A June 2017 staff discussion note from the International Monetary Fund (IMF) suggests that banks should consider investing in cryptocurrencies more seriously than they have in the past. According to the IMF staff team responsible for the note, including prominent economists such as Dong He, Ross Leckow, and Vikram Haksar, "rapid advances in digital technology are transforming the financial services landscape." These members of the IMF feel that such transformations generate new opportunities for consumers as well as service providers and regulators. The ultimate message of the report seems to be one of support for cryptocurrencies, as it outlines some of the ways that the fintech industry might be able to provide solutions for consumers related to trust, security, financial services, and privacy in this area.
Boundaries are Blurring
One of the key findings of the IMF report is that "boundaries are blurring." This means that the borders between intermediaries, service providers, and markets, previously well-defined, have become blurry with the advent of new technology related to digital currencies and cross-border payments. Along with the blurring of these boundaries, the authors of the report suggest that "barriers to entry are changing." This does not, however, mean that barriers to entry are universally being lowered. Rather, they are being lowered in some situations but raised for others, particularly "if the emergence of large closed networks reduces opportunities for competition."
Trust Remains Essential
Absolutely key in the view of the authors of this report is that "trust remains essential." With less reliance on traditional intermediaries, consumers are turning more toward new networks and providers. The facilitation of this transfer on a large scale requires significant levels of trust in security, privacy, and efficiency. Along with this, and perhaps contributing to a new sense of trust, is the authors' conclusion that "technologies may improve cross-border payments" by serving better and more cost-efficient services, by lowering compliance costs, and by working to fight against terrorism financing.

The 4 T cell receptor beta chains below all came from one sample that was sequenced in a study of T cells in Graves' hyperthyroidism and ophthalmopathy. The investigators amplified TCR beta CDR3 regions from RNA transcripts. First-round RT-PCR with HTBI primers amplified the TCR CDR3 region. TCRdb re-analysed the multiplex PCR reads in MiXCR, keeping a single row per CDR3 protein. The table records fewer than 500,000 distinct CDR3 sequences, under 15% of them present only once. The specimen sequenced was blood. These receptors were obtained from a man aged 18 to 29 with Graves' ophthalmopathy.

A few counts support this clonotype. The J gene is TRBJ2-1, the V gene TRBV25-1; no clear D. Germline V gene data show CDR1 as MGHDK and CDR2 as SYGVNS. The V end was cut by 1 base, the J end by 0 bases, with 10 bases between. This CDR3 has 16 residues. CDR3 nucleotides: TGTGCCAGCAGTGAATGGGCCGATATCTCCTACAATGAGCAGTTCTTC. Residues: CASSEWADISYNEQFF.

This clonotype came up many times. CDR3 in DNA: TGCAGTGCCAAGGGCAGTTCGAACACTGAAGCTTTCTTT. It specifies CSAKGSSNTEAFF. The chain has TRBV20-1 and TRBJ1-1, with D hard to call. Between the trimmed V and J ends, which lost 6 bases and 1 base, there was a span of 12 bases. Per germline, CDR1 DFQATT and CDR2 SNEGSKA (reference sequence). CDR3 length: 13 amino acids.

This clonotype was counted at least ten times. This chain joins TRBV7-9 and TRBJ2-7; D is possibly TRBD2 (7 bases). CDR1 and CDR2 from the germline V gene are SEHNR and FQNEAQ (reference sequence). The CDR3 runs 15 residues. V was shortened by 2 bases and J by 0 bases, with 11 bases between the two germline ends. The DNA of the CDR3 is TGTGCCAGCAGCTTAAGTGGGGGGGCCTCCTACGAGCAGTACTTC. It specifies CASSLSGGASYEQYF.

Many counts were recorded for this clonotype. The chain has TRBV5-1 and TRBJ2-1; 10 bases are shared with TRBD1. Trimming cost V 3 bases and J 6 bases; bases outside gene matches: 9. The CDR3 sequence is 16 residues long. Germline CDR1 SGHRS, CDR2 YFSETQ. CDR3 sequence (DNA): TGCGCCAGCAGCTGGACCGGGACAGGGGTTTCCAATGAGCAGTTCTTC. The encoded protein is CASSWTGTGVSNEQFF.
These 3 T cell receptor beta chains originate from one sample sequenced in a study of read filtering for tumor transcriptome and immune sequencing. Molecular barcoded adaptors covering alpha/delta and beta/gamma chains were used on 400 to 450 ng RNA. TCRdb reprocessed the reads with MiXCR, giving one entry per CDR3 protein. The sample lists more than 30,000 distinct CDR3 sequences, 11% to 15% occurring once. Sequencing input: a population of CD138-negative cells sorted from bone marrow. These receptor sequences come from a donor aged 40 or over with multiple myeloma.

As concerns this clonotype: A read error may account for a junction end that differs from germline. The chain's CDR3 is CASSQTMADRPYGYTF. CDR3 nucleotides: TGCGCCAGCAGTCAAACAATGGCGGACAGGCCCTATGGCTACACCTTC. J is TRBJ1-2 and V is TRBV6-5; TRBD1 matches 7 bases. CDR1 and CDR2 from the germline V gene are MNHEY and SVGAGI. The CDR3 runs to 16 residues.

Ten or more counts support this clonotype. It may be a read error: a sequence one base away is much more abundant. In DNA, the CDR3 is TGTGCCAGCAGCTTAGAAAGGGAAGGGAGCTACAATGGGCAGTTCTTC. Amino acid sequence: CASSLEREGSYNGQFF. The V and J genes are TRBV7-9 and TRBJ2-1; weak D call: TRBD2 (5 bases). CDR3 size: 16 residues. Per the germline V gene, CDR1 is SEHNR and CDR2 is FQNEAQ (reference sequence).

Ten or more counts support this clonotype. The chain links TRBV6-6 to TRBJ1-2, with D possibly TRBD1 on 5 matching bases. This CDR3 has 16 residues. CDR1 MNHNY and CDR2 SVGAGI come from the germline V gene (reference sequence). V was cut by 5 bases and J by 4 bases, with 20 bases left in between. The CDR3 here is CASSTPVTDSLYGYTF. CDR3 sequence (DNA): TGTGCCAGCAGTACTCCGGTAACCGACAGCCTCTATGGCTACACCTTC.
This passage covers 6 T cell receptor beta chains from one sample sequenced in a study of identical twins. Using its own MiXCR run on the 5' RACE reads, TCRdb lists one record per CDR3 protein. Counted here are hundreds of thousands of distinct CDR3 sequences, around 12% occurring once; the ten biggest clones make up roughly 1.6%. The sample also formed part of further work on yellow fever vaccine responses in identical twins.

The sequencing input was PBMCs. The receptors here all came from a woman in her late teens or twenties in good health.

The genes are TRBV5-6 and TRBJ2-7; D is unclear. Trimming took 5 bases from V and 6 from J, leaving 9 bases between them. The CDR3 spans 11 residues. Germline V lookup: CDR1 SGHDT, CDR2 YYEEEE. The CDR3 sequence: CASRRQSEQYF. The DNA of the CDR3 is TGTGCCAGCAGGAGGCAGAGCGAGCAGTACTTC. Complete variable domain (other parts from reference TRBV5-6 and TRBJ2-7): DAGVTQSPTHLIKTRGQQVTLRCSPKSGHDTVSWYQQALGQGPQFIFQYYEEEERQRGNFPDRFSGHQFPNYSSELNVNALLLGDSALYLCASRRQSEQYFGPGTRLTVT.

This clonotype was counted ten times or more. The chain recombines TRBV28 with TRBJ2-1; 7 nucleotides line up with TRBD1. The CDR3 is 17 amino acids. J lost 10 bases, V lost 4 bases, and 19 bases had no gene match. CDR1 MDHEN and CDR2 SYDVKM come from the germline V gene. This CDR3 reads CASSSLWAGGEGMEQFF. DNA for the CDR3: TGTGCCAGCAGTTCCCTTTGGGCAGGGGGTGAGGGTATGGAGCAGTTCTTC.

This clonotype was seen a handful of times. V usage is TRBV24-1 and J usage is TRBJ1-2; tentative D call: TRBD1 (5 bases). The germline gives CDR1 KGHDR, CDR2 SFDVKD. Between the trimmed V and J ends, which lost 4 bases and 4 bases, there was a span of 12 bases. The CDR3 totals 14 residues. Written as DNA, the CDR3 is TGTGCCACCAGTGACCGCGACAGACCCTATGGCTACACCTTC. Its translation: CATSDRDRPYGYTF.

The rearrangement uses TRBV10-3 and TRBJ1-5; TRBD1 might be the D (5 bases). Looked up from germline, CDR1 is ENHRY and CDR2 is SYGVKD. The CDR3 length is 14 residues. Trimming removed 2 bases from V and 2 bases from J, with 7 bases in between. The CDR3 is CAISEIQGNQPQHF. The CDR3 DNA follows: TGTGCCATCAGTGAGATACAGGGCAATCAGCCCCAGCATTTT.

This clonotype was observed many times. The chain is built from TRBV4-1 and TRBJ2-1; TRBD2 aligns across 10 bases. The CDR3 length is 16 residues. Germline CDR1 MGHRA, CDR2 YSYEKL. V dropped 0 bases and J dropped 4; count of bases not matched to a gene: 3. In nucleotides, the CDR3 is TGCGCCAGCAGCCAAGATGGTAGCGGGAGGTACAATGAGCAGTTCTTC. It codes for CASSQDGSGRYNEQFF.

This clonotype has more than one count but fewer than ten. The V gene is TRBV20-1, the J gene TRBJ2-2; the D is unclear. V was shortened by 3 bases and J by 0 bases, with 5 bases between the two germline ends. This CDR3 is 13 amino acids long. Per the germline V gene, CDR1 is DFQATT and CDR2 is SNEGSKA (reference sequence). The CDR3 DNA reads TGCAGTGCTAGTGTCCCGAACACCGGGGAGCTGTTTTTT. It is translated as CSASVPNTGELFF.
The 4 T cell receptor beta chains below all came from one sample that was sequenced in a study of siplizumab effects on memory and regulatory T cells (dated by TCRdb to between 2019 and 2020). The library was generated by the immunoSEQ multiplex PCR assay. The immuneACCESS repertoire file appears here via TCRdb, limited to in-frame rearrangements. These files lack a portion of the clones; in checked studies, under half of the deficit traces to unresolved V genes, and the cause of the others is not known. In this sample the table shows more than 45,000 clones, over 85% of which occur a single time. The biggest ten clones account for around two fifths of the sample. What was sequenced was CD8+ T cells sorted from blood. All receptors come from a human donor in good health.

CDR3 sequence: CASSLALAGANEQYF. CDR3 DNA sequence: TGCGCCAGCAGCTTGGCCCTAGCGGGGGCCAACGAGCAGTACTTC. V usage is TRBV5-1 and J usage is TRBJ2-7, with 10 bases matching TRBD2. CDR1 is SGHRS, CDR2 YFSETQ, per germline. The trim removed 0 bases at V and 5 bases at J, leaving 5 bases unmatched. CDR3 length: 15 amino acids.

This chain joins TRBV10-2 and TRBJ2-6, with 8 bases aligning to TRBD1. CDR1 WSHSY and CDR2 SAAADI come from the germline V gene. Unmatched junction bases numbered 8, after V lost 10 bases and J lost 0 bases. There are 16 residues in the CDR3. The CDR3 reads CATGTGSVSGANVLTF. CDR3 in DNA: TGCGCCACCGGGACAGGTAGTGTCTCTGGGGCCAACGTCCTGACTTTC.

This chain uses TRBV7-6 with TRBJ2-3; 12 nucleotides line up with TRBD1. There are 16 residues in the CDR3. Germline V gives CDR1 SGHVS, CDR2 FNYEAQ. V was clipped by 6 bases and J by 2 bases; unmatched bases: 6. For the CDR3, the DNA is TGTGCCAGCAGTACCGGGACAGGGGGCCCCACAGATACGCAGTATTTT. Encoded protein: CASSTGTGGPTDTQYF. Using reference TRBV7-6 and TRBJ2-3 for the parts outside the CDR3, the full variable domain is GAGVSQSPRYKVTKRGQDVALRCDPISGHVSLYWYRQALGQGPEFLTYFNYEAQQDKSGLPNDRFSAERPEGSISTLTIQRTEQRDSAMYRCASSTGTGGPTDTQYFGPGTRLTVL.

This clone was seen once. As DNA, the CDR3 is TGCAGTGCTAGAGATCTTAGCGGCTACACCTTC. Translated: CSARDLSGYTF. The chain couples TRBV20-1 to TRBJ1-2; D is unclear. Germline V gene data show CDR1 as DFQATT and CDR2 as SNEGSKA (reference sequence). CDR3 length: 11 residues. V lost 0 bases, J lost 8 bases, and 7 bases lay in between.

In the view of the IMF authors, the financial services sector is poised to make the change toward cryptocurrency involvement. That being said, the report suggests that "policymaking will need to be nimble, experimental, and cooperative" in order to successfully navigate this crossing. Simultaneously, regulatory authorities will have a careful job to do: they must balance efficiency concerns and stability tradeoffs. In order to be willing to enter into this world, regulatory authorities will likely need reassurance that risks including cyberattacks, money-laundering, and terrorism support can be mitigated without harming the innovative progress of the digital currency world. To do this, the authors believe that regulators might need to increase their attention on activities and that governance will need to be strengthened. If all of these things take place, the IMF authors believe that banks could integrate cryptocurrencies successfully.